However, I see a lot of value in a serverless business rules engine which allows me to take filtering & aggregation a step further by running business rules on top of events over a given timeframe – Think Stream Analytics, but for events!

Use Event Grid as a centralized event hub and build a 3rd party event ecosystem

Azure Event Grid is a centralized hub for all events, either emitted by your own applications with custom Event Topics or by Azure services.

But why stop there?

What if we would extend the idea and allow 3rd parties to emit events to your Event Grid topic, giving you a centralized hub for all the events that are important to your application?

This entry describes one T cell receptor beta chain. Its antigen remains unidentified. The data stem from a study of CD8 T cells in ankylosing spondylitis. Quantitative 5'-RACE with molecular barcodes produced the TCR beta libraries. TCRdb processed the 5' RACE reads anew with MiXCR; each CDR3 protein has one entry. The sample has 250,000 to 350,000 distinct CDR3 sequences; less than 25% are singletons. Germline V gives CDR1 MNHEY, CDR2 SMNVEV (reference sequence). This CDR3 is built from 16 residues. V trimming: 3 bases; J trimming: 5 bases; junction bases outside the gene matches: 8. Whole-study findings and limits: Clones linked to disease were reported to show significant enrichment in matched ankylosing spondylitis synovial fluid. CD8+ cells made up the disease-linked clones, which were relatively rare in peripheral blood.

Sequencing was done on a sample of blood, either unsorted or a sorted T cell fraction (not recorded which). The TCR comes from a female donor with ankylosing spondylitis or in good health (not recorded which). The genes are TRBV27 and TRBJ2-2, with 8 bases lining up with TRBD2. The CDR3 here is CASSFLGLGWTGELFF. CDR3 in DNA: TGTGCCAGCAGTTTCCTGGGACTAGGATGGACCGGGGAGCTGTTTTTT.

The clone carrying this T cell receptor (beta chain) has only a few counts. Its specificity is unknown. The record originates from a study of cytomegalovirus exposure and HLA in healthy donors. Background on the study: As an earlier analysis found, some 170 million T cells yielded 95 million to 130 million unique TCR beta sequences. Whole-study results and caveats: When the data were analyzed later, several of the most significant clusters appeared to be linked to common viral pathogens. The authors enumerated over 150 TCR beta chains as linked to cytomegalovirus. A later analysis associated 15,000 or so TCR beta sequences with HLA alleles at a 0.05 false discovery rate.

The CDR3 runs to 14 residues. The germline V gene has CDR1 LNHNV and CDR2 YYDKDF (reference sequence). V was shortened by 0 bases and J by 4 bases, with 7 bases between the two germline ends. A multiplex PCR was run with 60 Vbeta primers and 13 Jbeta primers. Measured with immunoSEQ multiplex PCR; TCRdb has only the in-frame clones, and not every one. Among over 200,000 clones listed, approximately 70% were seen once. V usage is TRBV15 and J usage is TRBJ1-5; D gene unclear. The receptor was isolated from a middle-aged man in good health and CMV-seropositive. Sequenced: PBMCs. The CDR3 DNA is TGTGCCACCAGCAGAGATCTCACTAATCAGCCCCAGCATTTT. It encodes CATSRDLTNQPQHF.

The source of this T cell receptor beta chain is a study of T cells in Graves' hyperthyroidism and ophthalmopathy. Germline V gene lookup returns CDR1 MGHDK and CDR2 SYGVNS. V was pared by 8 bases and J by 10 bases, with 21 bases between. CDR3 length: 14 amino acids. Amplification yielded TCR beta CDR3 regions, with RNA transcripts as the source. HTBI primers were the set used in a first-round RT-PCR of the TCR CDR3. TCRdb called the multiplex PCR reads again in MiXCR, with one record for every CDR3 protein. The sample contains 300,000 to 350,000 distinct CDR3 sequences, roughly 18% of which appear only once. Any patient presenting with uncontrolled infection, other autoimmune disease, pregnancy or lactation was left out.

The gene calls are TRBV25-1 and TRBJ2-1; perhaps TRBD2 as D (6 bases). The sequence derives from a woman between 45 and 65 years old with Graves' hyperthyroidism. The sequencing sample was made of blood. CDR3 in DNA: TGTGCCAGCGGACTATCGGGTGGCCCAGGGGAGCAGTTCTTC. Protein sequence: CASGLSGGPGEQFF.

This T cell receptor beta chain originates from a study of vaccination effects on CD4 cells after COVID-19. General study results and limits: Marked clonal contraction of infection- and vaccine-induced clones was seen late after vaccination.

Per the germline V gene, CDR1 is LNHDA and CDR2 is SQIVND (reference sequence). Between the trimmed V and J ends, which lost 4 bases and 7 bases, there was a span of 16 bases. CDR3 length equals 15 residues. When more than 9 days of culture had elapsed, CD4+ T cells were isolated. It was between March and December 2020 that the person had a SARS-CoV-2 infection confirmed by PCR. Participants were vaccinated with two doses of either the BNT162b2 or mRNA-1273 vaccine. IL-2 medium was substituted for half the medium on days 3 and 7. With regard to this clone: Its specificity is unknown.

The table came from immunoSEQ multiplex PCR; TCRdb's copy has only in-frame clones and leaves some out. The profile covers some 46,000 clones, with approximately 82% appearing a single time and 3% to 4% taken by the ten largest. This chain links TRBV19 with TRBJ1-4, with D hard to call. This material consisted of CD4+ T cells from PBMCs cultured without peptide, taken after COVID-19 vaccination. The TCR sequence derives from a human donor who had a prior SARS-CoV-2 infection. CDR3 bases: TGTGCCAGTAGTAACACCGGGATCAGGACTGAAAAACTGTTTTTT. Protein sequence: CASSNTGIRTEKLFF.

I see a big opportunity to create a 3rd party event ecosystem which allows Azure customers to subscribe to events in 3rd party platforms such as GitHub, SAP, Office 365, Dynamics, Salesforce, DocuSign, etc. and flow these in our topic so we can use the same mechanics to process them.

This allows Azure customers to have a central place for all their events and very easily extend applications. However, this will also improve other Azure services such as Azure Logic Apps. They  can improve their runtime by, instead of pulling these 3rd parties, to just react on events inside of Azure without knowing how they should authenticate.

But what’s in it for the 3rd parties? Not much at a first glance, other than making it easier for their customers to use and integrate with their platform allowing them to fully automate flows.